Street criminals are just as likely to use expensive handguns as they are to use cheaper pistols in the commission of a crime, according to a two-year firearm abuse study released yesterday.

The study was conducted by the Washington-based Police Foundation, a non-profit, privately funded organization engaged in law enforcement research. The foundation's report challenges the popular belief that violent street crime can be significantly reduced simply by outlawing the cheap handgun, such as the so-called "Saturday Night Speical."

Patrick V. Murphy, Police Foundation president, said the belief that a cheap pistol is the primary tool of the murderer, the robber and the mugger "is misleading and counterproductive and can confuse the police administrator in confronting the problem of firearm abuse."

Murphy said the foundation's findings suggest, "Much more can be done within the framework of current laws to curb firearm abuse."

The report is based largely on a sampling of police records of firearms confiscations in nine cities between 1974 and 1976. The cities are Atlanta, Baltimore, Boston, Chicago, Detroit, New York, Philadelphia, San Francisco and Washington. The foundation researchers reviewed the records of 5.547 seized firearms, 81.8 per cent of which were handguns.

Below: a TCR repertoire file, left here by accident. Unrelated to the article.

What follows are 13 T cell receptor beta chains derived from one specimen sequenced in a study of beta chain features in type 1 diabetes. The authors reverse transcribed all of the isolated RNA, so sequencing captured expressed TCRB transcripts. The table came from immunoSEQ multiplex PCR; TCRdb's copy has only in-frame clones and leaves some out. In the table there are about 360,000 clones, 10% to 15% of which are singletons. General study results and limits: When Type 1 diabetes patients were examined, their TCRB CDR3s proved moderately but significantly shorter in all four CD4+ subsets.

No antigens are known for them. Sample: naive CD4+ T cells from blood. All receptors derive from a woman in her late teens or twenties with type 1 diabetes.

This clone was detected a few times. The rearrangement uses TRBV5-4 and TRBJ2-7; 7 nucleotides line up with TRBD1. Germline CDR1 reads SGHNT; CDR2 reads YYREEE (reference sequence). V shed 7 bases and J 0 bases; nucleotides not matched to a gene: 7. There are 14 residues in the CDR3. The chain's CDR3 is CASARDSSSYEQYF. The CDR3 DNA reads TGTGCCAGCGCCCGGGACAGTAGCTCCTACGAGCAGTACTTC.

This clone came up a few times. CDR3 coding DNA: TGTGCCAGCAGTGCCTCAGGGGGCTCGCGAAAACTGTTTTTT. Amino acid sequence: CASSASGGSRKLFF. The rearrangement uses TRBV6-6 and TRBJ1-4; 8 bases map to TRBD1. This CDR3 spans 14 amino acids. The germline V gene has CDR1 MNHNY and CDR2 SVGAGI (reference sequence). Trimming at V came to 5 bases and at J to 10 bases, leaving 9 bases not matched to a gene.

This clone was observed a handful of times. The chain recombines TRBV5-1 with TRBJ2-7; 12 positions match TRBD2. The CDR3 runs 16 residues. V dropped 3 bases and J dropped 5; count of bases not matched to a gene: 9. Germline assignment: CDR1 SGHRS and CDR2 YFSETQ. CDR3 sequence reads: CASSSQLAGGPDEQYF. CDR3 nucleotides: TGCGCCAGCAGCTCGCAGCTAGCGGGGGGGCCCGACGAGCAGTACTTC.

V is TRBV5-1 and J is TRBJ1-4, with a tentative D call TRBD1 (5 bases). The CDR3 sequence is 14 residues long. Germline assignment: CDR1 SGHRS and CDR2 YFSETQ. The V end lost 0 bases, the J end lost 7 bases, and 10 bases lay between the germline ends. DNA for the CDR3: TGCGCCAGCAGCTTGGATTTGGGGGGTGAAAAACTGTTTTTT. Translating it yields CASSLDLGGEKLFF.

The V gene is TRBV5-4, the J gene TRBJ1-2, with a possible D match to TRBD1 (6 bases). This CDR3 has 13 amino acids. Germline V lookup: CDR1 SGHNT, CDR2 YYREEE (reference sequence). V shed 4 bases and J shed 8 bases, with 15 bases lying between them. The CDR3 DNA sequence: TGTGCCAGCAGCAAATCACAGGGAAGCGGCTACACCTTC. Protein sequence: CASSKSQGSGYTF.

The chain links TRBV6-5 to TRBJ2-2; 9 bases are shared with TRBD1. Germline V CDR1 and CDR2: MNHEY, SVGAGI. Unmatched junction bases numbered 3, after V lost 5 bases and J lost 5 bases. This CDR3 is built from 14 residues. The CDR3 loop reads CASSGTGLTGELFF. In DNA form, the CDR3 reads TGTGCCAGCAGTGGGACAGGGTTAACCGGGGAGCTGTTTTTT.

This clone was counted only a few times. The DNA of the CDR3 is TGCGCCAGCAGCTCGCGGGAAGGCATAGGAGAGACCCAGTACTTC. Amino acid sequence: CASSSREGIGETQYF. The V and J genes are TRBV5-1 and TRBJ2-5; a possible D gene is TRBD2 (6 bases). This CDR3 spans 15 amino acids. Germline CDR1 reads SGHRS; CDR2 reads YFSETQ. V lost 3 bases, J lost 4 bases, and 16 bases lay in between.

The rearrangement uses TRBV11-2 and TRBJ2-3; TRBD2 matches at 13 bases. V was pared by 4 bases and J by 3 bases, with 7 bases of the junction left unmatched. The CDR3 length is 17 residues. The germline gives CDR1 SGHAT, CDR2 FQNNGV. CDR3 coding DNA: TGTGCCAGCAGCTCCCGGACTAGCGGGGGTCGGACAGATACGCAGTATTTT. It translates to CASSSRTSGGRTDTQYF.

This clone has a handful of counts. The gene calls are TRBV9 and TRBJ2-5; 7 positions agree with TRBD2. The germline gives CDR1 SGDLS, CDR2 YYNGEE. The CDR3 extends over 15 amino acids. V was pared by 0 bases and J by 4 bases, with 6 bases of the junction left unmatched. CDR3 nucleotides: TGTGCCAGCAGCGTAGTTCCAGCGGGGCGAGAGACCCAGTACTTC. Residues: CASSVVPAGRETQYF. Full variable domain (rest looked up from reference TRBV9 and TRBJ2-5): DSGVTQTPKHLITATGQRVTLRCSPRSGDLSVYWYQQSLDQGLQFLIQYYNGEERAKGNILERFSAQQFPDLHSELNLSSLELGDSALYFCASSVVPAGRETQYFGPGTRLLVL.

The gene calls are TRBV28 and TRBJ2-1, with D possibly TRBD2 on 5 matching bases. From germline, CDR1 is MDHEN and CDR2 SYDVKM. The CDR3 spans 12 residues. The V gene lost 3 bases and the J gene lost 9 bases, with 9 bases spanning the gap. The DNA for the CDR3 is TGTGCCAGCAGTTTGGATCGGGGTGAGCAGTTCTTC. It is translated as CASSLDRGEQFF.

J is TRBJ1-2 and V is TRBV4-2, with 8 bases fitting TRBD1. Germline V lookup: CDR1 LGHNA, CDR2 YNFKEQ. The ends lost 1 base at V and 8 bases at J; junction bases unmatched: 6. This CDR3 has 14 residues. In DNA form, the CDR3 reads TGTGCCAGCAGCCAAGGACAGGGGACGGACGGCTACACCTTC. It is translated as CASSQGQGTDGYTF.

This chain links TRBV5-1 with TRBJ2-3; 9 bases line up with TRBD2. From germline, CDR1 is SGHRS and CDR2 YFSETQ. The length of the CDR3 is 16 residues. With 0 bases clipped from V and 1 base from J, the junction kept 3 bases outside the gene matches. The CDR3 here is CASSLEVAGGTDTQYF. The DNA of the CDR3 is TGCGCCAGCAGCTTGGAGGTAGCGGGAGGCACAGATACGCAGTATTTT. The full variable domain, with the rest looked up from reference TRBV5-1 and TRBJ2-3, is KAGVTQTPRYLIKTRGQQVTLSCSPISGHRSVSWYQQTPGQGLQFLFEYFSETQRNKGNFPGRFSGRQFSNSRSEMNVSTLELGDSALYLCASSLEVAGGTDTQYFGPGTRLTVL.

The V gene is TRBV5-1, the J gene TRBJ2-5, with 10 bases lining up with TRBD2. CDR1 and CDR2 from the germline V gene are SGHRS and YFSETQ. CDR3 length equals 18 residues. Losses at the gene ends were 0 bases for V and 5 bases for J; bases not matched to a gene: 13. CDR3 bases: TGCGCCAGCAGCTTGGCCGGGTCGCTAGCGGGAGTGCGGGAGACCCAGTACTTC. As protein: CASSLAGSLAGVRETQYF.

Only 15.9 per cent of the sampled weapons were produced by companies primarily engaged in making cheap pistols - those described as costing $60 or less, the report said.

"Of the firearms in the samples, the brand confiscated most often with Smith & Wesson, a maker of moderate- to high-priced firearms," the report said. "In all, 626 of the 5,547 firearms, or 11.3 per cent, were made by Smith & Wesson.

"The second brand of firearms most frequently confiscated by police in the nine cities was Colt, also a maker of moderate- high-priced firearms. Of the 5,547 firearms, 617 or 11.1 per cent, were Colt products. Thus, almost one of every four confiscated firearms was a Colt or Smith & Wesson product," the report said.

The report said the foundation's findings indicate that "price is not a significant factor in the handguns used for the commission of crimes" because the weapons frequently are stolen.

"The apparent high volume of theft suggests that enough firearms are stolen each year from law-abiding citizens to fill most criminal needs," the report said.

Therefore, the report said, "The most realistic firearms enforcement efforts require federal law or federally mandated uniform state laws" in order to be effective.